I cannot repeat it often enough: what do you do with a microphone? You speak into it – and that’s it!
Inspired by one of my most recent interpreting assignments I take the opportunity to reiterate my message on microphones.
The microphones used for simultaneous translation are very sensitive, which is a good thing. Microphones deliver the sound signal right into the interpreters’ ears, on the sound highway, as it were. However, some customers deem it necessary to try and knock in out with a blow or a punch, asking at the same time “Is this working?”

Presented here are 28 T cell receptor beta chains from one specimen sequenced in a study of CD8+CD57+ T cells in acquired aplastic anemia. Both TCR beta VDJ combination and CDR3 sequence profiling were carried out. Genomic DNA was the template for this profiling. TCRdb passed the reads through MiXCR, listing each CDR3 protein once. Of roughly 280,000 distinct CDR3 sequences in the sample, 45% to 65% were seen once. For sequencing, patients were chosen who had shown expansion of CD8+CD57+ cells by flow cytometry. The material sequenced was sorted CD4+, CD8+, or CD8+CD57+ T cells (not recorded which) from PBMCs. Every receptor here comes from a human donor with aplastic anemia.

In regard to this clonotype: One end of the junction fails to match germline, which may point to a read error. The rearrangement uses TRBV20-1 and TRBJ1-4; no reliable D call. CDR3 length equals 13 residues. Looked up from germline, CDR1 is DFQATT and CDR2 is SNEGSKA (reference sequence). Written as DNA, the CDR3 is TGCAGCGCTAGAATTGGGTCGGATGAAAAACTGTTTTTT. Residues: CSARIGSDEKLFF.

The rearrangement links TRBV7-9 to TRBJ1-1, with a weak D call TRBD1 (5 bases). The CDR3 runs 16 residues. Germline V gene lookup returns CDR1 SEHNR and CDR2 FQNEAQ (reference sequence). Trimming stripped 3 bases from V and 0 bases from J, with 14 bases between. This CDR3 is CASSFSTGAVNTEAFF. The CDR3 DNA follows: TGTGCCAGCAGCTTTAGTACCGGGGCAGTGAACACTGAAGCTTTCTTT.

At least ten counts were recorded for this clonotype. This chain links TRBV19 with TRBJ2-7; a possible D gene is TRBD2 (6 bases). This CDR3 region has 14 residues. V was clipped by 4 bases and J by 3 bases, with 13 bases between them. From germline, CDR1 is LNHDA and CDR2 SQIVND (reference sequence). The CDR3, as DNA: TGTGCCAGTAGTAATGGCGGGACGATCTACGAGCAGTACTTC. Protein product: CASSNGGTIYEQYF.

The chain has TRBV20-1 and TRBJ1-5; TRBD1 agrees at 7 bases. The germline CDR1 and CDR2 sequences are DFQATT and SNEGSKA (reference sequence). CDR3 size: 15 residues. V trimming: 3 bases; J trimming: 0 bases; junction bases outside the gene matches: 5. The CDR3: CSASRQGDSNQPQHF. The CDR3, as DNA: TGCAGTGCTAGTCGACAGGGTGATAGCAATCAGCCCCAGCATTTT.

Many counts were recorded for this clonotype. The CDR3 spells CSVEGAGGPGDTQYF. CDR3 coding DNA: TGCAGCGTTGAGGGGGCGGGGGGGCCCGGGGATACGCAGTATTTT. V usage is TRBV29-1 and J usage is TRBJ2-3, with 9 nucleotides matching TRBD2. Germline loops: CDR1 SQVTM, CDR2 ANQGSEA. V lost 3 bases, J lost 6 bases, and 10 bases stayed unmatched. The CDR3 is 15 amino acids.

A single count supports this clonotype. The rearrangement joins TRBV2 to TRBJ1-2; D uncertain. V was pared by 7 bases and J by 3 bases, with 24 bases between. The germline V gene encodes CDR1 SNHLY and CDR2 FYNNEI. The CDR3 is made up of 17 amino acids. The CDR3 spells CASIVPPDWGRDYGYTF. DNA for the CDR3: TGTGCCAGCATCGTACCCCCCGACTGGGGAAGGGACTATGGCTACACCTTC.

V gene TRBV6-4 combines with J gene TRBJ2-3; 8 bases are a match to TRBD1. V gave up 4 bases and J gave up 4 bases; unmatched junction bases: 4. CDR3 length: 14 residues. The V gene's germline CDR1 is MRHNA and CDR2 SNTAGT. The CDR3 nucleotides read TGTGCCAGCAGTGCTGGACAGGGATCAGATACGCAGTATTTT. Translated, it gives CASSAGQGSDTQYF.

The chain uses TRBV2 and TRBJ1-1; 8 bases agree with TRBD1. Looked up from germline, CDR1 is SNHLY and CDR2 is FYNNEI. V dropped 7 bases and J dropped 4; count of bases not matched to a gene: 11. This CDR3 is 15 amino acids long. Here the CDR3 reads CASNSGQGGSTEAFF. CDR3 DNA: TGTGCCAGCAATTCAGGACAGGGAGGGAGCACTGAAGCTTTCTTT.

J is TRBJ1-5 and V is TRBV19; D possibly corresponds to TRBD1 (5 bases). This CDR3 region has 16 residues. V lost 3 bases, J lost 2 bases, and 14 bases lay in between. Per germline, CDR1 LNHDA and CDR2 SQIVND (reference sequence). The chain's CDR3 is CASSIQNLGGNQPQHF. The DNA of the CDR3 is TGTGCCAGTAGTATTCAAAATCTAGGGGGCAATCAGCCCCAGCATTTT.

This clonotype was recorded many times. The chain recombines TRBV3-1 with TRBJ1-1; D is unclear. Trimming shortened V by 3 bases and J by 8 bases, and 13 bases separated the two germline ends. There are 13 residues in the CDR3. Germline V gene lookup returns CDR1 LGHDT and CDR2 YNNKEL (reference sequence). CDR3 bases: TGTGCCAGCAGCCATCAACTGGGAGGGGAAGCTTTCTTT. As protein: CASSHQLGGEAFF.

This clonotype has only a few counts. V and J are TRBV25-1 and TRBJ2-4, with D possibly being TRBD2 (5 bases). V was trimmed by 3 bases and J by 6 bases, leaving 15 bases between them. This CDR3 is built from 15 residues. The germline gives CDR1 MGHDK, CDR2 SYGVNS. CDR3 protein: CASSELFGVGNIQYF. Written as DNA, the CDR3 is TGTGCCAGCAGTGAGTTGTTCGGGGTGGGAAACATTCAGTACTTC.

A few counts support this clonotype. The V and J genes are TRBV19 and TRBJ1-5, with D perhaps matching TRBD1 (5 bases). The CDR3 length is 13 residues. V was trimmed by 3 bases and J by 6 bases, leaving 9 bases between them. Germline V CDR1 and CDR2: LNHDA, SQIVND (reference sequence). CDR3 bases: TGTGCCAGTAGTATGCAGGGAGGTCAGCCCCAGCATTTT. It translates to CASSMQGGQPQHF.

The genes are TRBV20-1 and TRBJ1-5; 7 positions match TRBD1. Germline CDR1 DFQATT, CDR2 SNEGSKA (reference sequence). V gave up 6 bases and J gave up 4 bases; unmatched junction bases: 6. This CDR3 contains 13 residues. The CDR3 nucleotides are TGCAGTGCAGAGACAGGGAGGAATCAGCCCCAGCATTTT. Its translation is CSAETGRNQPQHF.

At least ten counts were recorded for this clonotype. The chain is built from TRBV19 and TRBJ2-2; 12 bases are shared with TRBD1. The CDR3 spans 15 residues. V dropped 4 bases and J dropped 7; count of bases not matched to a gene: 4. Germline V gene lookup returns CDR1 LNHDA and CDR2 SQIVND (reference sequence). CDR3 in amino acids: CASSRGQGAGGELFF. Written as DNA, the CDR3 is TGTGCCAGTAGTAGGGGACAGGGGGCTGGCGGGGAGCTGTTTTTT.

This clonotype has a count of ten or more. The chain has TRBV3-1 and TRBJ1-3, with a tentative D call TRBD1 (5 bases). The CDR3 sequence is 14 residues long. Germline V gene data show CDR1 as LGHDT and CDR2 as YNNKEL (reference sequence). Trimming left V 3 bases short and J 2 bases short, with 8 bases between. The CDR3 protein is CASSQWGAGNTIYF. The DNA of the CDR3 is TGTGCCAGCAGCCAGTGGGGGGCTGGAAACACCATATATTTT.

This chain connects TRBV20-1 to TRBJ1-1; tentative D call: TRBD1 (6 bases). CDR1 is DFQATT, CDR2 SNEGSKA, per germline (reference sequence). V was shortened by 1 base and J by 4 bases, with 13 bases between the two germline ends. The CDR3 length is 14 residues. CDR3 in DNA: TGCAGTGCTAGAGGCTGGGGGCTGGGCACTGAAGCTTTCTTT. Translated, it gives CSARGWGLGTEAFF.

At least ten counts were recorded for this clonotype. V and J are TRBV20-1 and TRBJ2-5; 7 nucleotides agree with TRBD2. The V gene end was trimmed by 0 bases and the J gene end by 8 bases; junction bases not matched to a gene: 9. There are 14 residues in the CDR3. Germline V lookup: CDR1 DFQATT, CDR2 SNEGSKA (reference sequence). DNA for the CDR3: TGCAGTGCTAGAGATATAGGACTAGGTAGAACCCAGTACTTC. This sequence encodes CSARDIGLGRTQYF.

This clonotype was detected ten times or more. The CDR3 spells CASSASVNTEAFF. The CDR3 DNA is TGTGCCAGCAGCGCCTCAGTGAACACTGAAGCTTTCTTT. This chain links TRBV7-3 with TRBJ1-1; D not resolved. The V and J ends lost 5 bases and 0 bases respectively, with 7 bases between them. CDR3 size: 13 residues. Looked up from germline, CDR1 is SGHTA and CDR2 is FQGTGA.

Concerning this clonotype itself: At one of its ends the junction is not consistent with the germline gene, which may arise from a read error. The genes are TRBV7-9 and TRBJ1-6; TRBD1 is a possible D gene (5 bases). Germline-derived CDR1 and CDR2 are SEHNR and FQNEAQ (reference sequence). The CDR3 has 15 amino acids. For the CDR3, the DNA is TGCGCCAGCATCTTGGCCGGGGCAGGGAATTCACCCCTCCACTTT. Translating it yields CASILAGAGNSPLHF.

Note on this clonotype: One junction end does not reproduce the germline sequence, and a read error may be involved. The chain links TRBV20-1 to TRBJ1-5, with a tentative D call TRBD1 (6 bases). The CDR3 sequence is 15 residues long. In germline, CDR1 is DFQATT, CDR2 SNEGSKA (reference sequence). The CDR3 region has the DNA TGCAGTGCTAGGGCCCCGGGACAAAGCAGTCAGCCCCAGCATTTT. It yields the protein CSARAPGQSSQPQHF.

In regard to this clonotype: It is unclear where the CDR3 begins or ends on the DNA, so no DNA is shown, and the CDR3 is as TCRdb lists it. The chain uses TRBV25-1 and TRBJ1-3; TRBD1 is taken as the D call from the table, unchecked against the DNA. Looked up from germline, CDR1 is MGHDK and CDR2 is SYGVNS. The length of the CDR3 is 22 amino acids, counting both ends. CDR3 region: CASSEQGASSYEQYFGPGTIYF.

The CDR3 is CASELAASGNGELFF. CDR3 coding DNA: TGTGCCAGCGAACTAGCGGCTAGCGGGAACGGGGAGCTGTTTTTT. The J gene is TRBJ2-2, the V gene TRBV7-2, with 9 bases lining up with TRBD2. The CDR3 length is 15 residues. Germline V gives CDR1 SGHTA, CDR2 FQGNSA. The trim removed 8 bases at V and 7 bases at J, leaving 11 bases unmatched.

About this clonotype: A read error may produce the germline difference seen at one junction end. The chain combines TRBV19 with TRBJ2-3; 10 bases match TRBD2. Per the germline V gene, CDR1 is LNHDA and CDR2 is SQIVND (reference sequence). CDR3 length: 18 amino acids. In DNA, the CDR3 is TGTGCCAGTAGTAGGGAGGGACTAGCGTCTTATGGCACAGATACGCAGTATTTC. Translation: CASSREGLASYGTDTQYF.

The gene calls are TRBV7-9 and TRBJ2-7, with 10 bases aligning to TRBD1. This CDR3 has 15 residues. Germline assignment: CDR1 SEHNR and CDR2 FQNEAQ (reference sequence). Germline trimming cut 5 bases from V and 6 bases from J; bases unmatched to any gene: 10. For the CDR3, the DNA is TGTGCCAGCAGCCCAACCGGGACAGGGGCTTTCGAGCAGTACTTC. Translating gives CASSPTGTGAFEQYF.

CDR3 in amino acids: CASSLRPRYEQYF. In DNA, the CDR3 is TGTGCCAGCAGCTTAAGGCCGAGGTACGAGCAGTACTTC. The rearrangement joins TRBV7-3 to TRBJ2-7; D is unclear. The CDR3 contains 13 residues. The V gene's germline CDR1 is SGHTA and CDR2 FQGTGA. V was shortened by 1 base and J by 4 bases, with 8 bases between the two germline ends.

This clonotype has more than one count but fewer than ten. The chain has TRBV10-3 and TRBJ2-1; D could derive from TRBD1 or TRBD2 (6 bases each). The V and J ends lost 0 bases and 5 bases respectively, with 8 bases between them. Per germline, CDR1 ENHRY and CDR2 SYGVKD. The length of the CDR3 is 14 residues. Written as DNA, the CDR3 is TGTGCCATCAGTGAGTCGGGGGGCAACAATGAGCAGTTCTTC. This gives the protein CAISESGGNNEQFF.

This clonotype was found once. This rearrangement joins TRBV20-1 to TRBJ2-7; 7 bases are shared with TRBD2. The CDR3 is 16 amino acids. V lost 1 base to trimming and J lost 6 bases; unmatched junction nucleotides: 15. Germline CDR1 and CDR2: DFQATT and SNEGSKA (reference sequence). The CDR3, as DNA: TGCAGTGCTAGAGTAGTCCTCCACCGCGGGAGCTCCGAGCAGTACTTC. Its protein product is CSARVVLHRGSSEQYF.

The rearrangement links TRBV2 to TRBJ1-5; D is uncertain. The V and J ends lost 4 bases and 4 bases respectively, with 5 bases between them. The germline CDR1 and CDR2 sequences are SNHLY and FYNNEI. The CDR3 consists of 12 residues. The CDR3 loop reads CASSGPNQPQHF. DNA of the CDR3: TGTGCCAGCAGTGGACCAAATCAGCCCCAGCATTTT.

Can I just give you a hint? Next time you are through with this exercise, have a look at the interpreting booth. If the interpreters a) fell off their chairs or b) hold their heads and their faces are contorted with pain – then your mike was actually on.
My suggestion is as follows: the question “Is this working?” is more than sufficient. In 99,9% of all cases the microphone is switched on; believe me, I speak from painful experience. And interpreters will without fail react to that question with a friendly (and grateful) smile and a “thumbs up”.